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August 30, 2014

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Politics:

Rep. Heck to host forum on better equipping Nevadans for workforce

Congressman Joe Heck wants to know how Nevada can better train its workforce.

Heck, R-Nev., will host a congressional field hearing at the Southwest Career and Technology Academy today to seek input on how Nevada can improve its workforce development.

Political, education and economic leaders will discuss more equitable ways to redistribute career and technical education dollars. They also will talk about how Nevada can secure more workforce development grants from the federal government.

Currently, Clark County is shortchanged in federal funding for workforce training and career and technical education, Heck said. The distribution formula, developed under the Workforce Investment Act of 1998, hasn’t been changed in more than a decade, penalizing states like Nevada that experienced great population growth, he said.

Heck has introduced legislation — Supporting Knowledge and Investing in Lifelong Skills Act — to try to change how federal funds are distributed among states. The bill passed the House; it’s pending in the Senate.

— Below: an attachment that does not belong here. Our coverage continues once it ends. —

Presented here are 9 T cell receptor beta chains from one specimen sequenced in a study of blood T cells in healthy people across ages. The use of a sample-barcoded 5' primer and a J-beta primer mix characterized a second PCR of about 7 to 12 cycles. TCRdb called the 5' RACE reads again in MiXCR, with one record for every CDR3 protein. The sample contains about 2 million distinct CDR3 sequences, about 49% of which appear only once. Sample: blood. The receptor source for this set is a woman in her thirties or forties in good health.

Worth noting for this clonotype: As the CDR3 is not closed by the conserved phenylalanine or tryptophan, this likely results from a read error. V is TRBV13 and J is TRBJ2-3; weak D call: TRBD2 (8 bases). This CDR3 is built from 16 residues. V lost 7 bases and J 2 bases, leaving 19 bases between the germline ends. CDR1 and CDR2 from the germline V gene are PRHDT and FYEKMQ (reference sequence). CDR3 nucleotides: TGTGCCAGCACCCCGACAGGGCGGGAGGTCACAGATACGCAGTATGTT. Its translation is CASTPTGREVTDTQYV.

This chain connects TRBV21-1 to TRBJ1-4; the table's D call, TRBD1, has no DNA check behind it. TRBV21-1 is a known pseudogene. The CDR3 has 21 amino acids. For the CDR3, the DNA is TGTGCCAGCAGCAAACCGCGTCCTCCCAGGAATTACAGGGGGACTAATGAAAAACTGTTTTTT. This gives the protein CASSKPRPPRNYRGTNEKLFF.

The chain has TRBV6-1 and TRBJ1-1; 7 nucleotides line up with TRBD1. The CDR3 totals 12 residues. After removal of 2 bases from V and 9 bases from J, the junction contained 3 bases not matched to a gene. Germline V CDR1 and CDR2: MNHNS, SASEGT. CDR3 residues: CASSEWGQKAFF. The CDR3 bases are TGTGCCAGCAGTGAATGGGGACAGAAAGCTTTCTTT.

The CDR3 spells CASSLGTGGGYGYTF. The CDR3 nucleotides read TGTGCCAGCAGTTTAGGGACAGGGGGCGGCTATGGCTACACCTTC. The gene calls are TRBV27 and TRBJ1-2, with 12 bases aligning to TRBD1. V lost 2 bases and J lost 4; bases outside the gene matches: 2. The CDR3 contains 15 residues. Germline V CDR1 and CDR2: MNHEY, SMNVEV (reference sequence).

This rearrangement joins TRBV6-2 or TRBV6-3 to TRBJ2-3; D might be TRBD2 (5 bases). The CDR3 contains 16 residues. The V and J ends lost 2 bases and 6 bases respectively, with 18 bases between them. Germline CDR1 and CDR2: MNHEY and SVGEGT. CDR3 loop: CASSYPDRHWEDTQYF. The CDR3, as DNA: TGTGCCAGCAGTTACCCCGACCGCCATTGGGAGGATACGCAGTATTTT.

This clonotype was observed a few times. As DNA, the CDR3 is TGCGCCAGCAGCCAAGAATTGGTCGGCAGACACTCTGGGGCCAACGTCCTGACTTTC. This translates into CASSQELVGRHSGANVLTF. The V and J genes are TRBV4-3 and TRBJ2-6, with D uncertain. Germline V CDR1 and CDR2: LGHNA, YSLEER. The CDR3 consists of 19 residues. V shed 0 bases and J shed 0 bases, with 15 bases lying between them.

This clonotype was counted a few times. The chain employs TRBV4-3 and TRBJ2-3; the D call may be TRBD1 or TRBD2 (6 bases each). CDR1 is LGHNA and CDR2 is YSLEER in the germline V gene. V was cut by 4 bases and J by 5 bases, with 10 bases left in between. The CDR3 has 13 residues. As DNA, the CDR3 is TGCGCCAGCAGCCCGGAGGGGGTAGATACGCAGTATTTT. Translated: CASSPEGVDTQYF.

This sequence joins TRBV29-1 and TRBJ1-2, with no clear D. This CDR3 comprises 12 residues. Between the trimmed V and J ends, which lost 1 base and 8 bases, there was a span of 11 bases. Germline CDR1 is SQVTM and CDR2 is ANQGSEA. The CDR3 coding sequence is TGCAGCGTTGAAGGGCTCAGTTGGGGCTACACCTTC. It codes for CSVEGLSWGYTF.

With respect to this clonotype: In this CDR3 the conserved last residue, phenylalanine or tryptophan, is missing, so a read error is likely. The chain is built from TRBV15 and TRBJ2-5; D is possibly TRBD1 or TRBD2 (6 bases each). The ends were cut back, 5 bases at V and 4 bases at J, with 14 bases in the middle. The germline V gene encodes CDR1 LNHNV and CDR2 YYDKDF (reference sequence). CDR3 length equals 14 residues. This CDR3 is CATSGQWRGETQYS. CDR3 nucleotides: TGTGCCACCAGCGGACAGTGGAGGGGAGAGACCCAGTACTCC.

“Our goal is to make workforce training programs more effective and align them more for the jobs of the future,” Heck said. “So far, we’ve trained people for jobs that were instead of jobs that will be.”

Heck said he hopes to see Nevada become a leader in aviation, national security and health care. He said training students for emerging fields begins at the high school level, with pre-professional programs at magnet, vocational and career and technical academies, and continues on at the community college and university levels.

Heck worked closely with Gov. Brian Sandoval's office in securing Nevada as one of six Federal Aviation Administration sites to test unmanned aerial drones. UNLV and UNR have introduced minor degree programs in unmanned drones to train students for this new field.

Still, Heck said Nevada isn’t getting enough federal money to educate its workforce for these jobs and get them jobs.

“Overall, Nevada has been a donor state. We get 65 cents back for every dollar we send to Washington,” Heck said. “We’ve got to do a better job so that Nevada gets its due from the federal government.”

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